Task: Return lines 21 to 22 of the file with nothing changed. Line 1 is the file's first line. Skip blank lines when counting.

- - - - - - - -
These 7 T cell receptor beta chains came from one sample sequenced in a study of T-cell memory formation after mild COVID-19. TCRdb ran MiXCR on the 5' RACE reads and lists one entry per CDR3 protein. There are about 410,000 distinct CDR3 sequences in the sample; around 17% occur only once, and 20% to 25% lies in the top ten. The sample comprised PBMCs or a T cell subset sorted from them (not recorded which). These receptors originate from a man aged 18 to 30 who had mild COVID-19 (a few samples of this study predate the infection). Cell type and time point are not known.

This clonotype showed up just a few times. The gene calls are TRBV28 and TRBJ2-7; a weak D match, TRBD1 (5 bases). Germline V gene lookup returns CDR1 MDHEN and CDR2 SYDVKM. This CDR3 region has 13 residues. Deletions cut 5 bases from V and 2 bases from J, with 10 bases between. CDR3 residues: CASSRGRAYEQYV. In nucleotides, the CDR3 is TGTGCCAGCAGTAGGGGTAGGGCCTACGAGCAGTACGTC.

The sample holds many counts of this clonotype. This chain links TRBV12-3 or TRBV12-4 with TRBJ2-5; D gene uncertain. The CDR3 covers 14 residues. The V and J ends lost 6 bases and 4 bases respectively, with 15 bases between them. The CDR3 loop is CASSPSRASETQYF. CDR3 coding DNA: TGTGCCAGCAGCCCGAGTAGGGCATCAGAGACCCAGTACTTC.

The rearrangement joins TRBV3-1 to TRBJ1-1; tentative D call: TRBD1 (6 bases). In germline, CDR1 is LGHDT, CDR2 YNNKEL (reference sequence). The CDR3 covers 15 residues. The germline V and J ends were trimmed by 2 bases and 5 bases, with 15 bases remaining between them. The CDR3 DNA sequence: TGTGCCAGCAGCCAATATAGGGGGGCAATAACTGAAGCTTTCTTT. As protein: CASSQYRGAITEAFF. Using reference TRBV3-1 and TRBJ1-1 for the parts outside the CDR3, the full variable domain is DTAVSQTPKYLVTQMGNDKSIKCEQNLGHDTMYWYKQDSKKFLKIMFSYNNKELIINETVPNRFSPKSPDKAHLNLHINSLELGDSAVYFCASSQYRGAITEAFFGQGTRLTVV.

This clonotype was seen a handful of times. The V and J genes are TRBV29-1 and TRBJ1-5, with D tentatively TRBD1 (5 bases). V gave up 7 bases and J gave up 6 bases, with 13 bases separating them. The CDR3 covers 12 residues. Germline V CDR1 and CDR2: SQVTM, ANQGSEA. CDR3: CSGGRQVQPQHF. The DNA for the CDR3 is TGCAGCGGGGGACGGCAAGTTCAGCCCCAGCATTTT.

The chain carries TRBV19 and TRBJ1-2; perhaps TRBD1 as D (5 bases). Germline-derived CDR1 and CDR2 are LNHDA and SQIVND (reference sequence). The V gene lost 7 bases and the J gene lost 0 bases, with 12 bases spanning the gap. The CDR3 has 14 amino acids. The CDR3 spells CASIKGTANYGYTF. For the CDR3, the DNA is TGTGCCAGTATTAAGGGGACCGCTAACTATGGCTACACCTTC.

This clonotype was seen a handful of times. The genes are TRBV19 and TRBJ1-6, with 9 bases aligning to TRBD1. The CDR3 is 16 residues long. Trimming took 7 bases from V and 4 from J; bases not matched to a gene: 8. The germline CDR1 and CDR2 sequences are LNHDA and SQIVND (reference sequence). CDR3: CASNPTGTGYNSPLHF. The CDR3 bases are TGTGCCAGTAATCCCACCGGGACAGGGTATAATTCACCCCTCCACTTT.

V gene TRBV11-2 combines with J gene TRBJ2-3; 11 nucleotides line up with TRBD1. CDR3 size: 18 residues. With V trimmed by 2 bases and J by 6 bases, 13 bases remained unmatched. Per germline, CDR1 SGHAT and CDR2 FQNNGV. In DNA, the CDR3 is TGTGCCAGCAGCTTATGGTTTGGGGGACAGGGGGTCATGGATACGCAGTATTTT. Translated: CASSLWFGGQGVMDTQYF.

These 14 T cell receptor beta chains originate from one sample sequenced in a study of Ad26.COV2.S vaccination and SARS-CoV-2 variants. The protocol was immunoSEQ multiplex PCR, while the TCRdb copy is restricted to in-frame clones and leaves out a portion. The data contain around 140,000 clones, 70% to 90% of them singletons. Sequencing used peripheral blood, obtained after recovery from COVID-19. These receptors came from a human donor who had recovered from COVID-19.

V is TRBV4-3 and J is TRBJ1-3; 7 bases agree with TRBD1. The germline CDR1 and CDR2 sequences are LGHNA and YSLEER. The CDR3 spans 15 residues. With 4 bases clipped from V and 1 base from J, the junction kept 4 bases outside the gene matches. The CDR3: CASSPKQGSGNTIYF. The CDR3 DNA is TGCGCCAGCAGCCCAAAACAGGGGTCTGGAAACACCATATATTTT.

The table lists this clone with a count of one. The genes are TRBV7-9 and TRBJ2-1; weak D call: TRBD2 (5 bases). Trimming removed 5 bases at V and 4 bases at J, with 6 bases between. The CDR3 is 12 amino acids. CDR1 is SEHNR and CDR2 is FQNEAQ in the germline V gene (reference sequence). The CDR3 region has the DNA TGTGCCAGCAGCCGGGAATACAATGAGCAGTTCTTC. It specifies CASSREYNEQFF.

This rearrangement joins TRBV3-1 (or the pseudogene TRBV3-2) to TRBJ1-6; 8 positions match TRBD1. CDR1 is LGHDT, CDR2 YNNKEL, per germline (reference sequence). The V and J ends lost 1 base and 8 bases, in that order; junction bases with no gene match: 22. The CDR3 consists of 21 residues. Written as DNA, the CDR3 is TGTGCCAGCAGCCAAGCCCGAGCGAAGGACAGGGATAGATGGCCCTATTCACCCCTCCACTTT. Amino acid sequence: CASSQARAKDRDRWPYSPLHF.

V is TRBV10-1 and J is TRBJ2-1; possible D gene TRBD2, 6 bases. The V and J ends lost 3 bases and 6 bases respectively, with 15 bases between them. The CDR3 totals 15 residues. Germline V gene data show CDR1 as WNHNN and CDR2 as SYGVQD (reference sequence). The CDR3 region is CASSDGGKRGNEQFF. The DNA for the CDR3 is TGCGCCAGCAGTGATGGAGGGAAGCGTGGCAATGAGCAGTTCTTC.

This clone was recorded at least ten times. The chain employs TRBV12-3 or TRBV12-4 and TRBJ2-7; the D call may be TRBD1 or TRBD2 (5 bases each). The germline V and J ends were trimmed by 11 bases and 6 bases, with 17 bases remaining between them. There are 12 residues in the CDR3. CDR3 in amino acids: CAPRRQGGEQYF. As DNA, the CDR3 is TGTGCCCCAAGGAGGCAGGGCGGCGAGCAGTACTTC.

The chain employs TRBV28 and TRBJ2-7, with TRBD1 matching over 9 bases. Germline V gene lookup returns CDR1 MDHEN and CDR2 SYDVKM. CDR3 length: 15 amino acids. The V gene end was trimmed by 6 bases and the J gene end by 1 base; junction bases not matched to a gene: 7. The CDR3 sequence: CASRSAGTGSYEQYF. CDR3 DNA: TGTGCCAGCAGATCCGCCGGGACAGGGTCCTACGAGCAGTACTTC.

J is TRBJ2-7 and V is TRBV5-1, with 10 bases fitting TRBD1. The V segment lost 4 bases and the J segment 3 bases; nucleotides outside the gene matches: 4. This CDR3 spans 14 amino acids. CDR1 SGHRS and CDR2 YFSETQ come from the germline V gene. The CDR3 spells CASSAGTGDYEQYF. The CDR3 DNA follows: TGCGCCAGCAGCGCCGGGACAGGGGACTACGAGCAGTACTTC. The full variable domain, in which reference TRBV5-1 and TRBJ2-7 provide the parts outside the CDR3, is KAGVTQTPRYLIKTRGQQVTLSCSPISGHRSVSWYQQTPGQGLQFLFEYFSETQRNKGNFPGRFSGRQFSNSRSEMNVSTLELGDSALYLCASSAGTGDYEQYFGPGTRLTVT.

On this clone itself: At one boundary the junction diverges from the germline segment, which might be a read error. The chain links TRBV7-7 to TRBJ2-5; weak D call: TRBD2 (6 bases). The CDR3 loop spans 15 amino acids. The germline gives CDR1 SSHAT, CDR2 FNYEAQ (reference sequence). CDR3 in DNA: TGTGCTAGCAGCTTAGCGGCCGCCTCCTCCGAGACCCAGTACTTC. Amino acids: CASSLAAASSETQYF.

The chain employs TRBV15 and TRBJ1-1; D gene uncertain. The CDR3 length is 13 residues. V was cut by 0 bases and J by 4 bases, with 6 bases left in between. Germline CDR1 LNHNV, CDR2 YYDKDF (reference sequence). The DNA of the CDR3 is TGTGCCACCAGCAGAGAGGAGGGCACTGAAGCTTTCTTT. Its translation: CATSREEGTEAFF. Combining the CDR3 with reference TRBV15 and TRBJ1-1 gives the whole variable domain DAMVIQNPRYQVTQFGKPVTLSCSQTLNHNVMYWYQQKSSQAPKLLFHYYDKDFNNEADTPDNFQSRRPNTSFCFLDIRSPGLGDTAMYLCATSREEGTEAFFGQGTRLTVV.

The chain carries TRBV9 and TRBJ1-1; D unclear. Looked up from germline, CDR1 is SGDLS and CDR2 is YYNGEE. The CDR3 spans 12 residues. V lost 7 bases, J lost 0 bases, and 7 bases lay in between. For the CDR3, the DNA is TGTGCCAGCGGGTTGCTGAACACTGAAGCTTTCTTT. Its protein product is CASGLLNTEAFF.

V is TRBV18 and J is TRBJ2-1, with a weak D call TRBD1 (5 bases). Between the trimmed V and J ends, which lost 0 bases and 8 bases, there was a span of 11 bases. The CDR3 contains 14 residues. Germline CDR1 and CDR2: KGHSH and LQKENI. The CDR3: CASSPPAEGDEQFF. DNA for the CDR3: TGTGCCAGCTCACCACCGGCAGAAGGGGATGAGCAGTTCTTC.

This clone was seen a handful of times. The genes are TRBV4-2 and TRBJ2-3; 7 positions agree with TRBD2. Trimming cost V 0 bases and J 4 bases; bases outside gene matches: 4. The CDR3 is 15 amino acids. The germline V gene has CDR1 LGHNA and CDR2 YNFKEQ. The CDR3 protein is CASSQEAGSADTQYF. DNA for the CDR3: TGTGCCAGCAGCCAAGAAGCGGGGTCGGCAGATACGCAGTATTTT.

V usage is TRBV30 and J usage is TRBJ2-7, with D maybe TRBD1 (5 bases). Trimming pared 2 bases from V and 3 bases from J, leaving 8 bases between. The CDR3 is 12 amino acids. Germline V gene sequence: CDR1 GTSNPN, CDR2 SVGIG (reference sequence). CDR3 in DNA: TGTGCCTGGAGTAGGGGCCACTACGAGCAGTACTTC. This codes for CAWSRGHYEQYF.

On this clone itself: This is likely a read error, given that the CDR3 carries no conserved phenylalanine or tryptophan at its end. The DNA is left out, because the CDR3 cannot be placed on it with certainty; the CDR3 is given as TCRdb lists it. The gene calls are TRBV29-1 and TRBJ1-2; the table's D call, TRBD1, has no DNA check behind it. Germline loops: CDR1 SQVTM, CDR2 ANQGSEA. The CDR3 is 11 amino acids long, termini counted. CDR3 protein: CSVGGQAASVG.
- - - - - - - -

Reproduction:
This clone was seen a handful of times. The genes are TRBV4-2 and TRBJ2-3; 7 positions agree with TRBD2. Trimming cost V 0 bases and J 4 bases; bases outside gene matches: 4. The CDR3 is 15 amino acids. The germline V gene has CDR1 LGHNA and CDR2 YNFKEQ. The CDR3 protein is CASSQEAGSADTQYF. DNA for the CDR3: TGTGCCAGCAGCCAAGAAGCGGGGTCGGCAGATACGCAGTATTTT.

V usage is TRBV30 and J usage is TRBJ2-7, with D maybe TRBD1 (5 bases). Trimming pared 2 bases from V and 3 bases from J, leaving 8 bases between. The CDR3 is 12 amino acids. Germline V gene sequence: CDR1 GTSNPN, CDR2 SVGIG (reference sequence). CDR3 in DNA: TGTGCCTGGAGTAGGGGCCACTACGAGCAGTACTTC. This codes for CAWSRGHYEQYF.